If I am not wrong this is only the second or third time that the CAT pattern has remained absolutely unchanged (the two or three times being since the test went computer-based in 2009). One of the reasons for me taking the CAT every year has been the novelty factor — what’s new this time, what new question types have they come up with, how does the relative difficulty level of this year compare with the previous one etc.
Now that test-takers have gone into the serious-prep mode, the big question that I get asked or not asked is — how many SimCATs should I take?
The answer depends on your history with the CAT.
How many mocks should first-time CAT aspirants take?
We need to first define what a first-time CAT aspirant means. A first-time CAT aspirant is not one who has never taken the actual CAT but one who has never really given a serious shot to the CAT before. You might have taken the CAT two or three times by now with barely any prep going into the test and you might have even scored a 90 but I will still classify you as a first-time CAT aspirant since you would have taken 10 Mocks at best that too spread across two or three years.
For someone to be called a genuine repeat-taker he or she should have taken at the least 15-25 Mocks for their first attempt and the attempt should have been a fairly serious one.
While this might seem a bit extreme, we are not talking about getting a 90 or a 95 here, we are talking about getting a 99, which approximately means a rank under 2000 — a achieveable feat but not without full commitment and without the right effort.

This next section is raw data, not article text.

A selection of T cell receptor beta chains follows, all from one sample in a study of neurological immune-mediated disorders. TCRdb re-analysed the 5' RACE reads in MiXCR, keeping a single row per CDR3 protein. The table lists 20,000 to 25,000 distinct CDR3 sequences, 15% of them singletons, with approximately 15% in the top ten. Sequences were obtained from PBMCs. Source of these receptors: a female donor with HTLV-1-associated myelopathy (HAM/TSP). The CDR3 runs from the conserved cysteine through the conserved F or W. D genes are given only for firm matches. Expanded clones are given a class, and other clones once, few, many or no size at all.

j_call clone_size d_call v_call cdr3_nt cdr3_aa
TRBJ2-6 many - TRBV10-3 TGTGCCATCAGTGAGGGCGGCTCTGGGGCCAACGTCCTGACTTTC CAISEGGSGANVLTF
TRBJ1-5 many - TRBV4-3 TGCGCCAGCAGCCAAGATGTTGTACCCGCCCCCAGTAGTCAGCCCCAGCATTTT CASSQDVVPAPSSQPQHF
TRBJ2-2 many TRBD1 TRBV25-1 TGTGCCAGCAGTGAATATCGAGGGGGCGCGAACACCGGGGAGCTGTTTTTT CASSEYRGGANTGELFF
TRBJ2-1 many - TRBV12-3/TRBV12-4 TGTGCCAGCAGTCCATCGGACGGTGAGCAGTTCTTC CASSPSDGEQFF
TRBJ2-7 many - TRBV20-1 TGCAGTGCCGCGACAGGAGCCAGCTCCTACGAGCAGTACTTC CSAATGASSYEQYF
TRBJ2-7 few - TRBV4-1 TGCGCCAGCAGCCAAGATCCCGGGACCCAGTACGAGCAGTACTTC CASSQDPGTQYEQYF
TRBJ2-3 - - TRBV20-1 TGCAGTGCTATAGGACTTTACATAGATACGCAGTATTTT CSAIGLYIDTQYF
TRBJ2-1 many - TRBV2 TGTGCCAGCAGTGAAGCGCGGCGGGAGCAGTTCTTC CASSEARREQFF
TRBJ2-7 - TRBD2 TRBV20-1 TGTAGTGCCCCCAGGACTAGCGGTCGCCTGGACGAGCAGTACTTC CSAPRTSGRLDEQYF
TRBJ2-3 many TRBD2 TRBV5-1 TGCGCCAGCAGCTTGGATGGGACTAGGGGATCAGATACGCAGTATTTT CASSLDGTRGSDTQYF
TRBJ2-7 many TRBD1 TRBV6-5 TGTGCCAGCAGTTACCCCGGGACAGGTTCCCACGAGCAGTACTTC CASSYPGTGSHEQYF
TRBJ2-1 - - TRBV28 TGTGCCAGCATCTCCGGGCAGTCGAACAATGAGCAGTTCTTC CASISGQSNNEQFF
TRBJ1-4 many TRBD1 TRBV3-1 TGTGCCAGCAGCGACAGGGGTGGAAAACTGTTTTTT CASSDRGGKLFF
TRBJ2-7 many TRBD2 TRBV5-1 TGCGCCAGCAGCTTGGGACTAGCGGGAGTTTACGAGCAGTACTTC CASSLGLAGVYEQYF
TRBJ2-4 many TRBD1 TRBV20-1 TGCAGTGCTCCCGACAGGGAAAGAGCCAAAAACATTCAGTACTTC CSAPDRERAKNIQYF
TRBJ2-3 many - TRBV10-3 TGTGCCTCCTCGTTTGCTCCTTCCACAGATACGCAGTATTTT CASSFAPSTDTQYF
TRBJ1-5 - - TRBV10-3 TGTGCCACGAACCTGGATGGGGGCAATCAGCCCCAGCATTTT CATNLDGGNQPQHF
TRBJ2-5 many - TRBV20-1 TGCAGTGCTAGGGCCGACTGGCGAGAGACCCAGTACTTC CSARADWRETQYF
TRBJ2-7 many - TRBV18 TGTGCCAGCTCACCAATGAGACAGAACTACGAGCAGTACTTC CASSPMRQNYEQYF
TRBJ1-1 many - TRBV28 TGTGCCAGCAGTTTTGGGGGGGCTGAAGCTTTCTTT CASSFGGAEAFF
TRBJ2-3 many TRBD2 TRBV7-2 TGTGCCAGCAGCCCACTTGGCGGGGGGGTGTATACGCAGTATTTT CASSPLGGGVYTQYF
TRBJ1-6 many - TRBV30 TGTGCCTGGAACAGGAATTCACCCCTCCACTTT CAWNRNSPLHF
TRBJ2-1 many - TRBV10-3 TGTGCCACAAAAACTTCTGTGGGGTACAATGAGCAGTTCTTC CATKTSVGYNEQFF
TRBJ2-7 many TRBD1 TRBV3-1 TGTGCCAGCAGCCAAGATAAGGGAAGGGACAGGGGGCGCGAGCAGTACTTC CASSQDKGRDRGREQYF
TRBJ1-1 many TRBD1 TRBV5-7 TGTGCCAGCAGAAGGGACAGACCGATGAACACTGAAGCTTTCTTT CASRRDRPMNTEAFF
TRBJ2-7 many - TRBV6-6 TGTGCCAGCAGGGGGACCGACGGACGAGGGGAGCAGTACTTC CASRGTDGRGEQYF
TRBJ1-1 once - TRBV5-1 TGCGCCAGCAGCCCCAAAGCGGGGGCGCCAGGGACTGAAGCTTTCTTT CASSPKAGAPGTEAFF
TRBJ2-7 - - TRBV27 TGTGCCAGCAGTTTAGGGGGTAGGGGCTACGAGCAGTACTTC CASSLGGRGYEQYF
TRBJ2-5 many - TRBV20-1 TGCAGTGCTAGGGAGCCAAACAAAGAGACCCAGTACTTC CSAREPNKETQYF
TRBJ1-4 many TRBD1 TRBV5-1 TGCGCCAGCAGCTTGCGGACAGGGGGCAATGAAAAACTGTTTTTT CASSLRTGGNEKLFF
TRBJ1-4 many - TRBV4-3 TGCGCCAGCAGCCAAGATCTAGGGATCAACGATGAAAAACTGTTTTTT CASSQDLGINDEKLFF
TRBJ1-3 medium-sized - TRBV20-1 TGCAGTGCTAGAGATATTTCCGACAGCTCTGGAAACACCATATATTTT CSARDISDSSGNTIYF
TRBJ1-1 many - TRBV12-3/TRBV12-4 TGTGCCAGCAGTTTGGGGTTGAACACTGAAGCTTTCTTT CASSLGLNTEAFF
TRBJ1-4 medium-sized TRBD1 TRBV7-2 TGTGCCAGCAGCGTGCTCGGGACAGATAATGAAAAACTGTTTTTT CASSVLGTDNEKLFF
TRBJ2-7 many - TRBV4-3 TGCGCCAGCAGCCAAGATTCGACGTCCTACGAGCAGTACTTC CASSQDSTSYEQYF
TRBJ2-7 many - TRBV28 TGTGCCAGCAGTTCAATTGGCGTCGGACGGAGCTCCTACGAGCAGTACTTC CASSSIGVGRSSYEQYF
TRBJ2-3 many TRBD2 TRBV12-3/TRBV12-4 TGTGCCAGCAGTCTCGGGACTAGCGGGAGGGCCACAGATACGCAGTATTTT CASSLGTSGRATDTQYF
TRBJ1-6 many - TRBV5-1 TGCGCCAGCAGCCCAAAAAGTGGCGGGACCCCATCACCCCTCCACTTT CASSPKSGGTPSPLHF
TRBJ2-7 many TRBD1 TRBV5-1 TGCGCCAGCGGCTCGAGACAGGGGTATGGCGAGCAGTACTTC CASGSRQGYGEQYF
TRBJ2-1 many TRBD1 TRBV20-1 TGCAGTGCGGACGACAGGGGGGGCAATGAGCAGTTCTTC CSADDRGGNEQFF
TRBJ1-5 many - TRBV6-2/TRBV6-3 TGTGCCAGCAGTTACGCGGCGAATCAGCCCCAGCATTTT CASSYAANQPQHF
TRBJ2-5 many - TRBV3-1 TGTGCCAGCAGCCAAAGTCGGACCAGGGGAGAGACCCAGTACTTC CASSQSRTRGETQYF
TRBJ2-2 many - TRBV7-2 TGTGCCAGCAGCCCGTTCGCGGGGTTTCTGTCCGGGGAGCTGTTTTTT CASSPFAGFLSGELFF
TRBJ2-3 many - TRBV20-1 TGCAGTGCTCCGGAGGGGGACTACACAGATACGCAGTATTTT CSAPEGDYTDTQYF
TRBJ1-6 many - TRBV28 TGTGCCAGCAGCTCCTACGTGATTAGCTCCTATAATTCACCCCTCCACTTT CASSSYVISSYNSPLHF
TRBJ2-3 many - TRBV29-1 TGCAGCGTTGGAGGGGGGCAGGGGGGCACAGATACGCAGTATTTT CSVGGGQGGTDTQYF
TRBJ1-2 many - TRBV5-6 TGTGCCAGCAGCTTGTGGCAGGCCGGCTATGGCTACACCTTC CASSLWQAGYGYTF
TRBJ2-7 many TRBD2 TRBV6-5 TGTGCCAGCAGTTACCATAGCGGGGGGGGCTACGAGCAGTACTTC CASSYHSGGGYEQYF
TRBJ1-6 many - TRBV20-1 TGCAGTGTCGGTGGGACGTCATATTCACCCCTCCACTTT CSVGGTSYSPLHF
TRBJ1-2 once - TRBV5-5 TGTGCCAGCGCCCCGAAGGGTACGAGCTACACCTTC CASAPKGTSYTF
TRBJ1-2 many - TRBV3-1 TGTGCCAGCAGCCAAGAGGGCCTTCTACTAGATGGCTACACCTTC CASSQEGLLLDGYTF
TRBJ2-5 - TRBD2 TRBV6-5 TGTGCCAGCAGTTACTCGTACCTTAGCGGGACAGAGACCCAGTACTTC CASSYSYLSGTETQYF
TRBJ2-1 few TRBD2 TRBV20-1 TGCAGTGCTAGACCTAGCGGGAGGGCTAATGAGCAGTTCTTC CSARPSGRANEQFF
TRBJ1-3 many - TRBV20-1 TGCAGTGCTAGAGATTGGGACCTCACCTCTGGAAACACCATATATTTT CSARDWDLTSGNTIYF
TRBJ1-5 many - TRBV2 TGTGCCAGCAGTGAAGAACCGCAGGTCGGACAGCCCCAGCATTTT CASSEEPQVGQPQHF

So if you are a first time aspirant I would say you should take a minimum of 25 tests and push yourself to take all 40 tests — 15 proctored plus 25 take-home.
Why do I need to take so many Mocks?
If a GMAT aspirant had posed the same question I would have said even 5 Mocks will suffice if test-taking stamina is not a problem and 10-12 Mocks if you need to build up the capability to sit for 3.5 hours.
As always the situation can be best explained using a cricketing analogy. Imagine having to play on the exact same pitch over and over again. How much practice will you require to get a hang of the pitch? Not a lot; your ability to reach a score will depend on your ability to handle the different kinds of bowling and not different kinds of pitches.
If you know you have a problem against left-arm spin, playing more matches is not going to solve the problem, it is a problem that you have solve in the nets. The GMAT is such a test — it is like playing on a pitch that will stay true on all 5 days and one can hit through the line trusting that the pitch is not going to play any tricks.
The CAT though is a different beast altogether — no two tests absolutely alike. For example, in CAT 2015 the RCs were significantly easier than in CAT 2014 whereas the DI-LR sets were quite a few notches higher.
So much is the variation between the levels every year that the test ends up rewarding only those who are prepared to handle every eventuality — if each of the areas RC, VA, DI, LR, QA can be easy, medium or difficult then the number of possible variations in levels of difficulty are 243.
What makes it doubly tricky is that you need to assess this on the day of the test, while taking the test. Those of you who have taken SimCAT 5 would have found the VA-RC section a breeze while taking it and with a score of 50 you would have assumed that your VA-RC ability has gone up and that you will see a high percentile, only to find that even 50 was not enough for you to clear the cut-off.
So when the section is easy you should have known that this is such an easy pitch that even a 180 (T20) will get easily overhauled.